- Rifle redirects here, for other uses see rifle (disambiguation)
A rifle is a firearm with a stock and a barrel that has a spiral groove or grooves ("rifling") cut into its interior. The rifling produces "lands," areas that make contact with the projectile (usually a bullet), imparting spin around an axis corresponding to the orientation of the weapon. When the projectile leaves the barrel, the conservation of angular momentum improves its accuracy and range, in the same way that a properly thrown American football or rugby ball behaves. The word "rifle" originally referred to the grooving, and a rifle was called a "rifled gun."
Typically, a bullet is propelled by the contained deflagration of an explosive compound (originally black powder, later cordite, and now nitrocellulose), although other means such as compressed air are used in air rifles, which are popular for vermin control, hunting small game, and casual shooting ("plinking").
Originally, rifles were hunting weapons and rarely used in warfare. They were also used by special sharpshooter units and militia, while the regular infantry made use of the greater firepower of massed muskets, which fired round musket balls of calibers up to 0.75 inch (19 mm). Benjamin Robins, an English mathematician, realized that an extruded bullet would retain the mass and kinetic force of a musket ball, but would slice through the air with much greater ease. The innovative work of Robins and others would take until the end of the 18th century to gain acceptance.
By the mid-19th century, however, manufacturing had advanced sufficiently that the musket was replaced by a range of rifles—generally single-shot, breech-loading—designed for aimed, discretionary fire by individual soldiers. Then as now, rifles had a stock, either fixed or folding, to be braced against the shoulder when firing. Until the early 20th century rifles tended to be very long—an 1890 Martini-Henry was almost six feet (1.8 m) in length with a fixed bayonet. The demand for more compact weapons for cavalrymen led to the carbine, or shortened rifle.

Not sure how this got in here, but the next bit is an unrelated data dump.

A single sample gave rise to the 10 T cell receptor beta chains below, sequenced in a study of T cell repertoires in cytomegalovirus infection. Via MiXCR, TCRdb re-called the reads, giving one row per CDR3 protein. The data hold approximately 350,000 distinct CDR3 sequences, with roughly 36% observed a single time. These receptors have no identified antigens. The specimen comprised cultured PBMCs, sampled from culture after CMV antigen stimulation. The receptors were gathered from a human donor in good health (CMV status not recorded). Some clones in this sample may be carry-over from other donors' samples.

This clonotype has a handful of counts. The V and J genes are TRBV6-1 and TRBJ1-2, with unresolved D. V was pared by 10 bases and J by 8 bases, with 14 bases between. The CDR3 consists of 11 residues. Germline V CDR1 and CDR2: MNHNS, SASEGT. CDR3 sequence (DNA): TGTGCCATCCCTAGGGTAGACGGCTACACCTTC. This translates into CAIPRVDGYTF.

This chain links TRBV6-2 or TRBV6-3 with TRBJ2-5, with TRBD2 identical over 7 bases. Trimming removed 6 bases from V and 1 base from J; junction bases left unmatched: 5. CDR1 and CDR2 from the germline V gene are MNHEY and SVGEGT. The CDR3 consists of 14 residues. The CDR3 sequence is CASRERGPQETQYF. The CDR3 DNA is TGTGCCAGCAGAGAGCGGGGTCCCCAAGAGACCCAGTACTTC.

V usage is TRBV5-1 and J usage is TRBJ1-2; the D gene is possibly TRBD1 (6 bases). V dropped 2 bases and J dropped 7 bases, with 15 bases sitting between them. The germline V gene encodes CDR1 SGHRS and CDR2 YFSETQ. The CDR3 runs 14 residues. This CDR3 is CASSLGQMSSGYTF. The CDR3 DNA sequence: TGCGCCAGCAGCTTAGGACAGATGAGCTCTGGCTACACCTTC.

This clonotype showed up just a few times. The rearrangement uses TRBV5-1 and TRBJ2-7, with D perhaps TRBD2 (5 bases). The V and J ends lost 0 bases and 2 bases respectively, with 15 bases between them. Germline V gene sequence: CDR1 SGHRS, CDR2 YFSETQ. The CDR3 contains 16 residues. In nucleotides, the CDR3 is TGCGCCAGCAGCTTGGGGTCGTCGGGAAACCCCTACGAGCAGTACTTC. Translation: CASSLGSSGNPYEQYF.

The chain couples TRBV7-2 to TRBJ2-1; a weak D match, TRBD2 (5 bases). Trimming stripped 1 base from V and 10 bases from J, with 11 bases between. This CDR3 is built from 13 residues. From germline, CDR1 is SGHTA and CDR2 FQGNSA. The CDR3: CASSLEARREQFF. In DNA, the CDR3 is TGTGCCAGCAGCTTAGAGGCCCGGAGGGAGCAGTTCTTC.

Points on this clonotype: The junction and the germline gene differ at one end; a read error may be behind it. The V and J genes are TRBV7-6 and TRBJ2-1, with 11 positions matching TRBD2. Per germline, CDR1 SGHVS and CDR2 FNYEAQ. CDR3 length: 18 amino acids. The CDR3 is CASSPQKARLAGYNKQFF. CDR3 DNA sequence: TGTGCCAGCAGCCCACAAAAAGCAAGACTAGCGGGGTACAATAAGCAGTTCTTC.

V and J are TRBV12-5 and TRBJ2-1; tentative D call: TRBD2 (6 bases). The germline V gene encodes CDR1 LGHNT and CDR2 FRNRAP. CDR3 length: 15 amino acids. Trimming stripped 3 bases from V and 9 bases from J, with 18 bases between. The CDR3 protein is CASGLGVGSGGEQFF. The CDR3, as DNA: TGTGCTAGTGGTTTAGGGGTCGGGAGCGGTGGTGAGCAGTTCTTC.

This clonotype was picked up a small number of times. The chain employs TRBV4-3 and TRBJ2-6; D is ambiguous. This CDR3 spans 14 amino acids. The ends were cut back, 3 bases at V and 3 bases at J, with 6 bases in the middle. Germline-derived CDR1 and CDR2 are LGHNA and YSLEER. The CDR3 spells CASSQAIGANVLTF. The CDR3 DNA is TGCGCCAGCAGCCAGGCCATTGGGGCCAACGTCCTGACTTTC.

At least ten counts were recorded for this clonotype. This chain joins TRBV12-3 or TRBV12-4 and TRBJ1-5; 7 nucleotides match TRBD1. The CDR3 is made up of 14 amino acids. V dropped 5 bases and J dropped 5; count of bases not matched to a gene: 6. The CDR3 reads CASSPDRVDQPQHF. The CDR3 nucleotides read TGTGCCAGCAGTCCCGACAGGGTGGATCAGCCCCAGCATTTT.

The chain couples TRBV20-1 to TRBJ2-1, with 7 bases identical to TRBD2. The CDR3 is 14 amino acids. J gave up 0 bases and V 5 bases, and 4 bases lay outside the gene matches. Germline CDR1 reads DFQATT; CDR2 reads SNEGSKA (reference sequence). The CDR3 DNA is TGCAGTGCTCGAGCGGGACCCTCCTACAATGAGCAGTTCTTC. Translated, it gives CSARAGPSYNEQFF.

Muskets were smooth-bore, large caliber weapons using ball-shaped ammunition fired at relatively low velocity. Due to the high cost and great difficulty of precision manufacturing as well as the need to load readily from the muzzle, the musket ball was a loose fit in the barrel of most muskets. For example, the .75 caliber "Brown Bess" muskets used by the United Kingdom's Royal Army and Navy fired .69 caliber balls. Consequently on firing the ball bounced off the sides of the barrel when fired and the resulting accuracy was not very good but was suitable for volley fire against massed targets. With properly patched loads, a smooth-bore musket can be very accurate out to 50 yards. In the late 1800s, the terms "rifled musket" and "rifle-musket" were used to distinguish between smooth-bore and rifled long arms.
Early warfare was conducted i
n a way that did not require great accuracy, so the performance of muskets was sufficient so long as a hit amongst a block of men could be made.
The origins of rifling are difficult to trace, but some of the earliest practical experiments seem to have occurred in Europe during the fifteenth century. Archers had long realized that a twist added to the tail feathers of their arrows gave them greater accuracy. Early muskets produced large quantities of smoke and soot, which had to be cleaned from the action and bore of the musket frequently; either the action of repeated bore scrubbing, or a deliberate attempt to create 'soot grooves' might also have led to a perceived increase in accuracy, although no-one knows for sure. True rifling dates from the mid-15th century, although the precision required for its effective manufacture kept it out of the hands of infantrymen for another three and a half centuries, when it largely replaced the unrifled musket as the primary infantry weapon.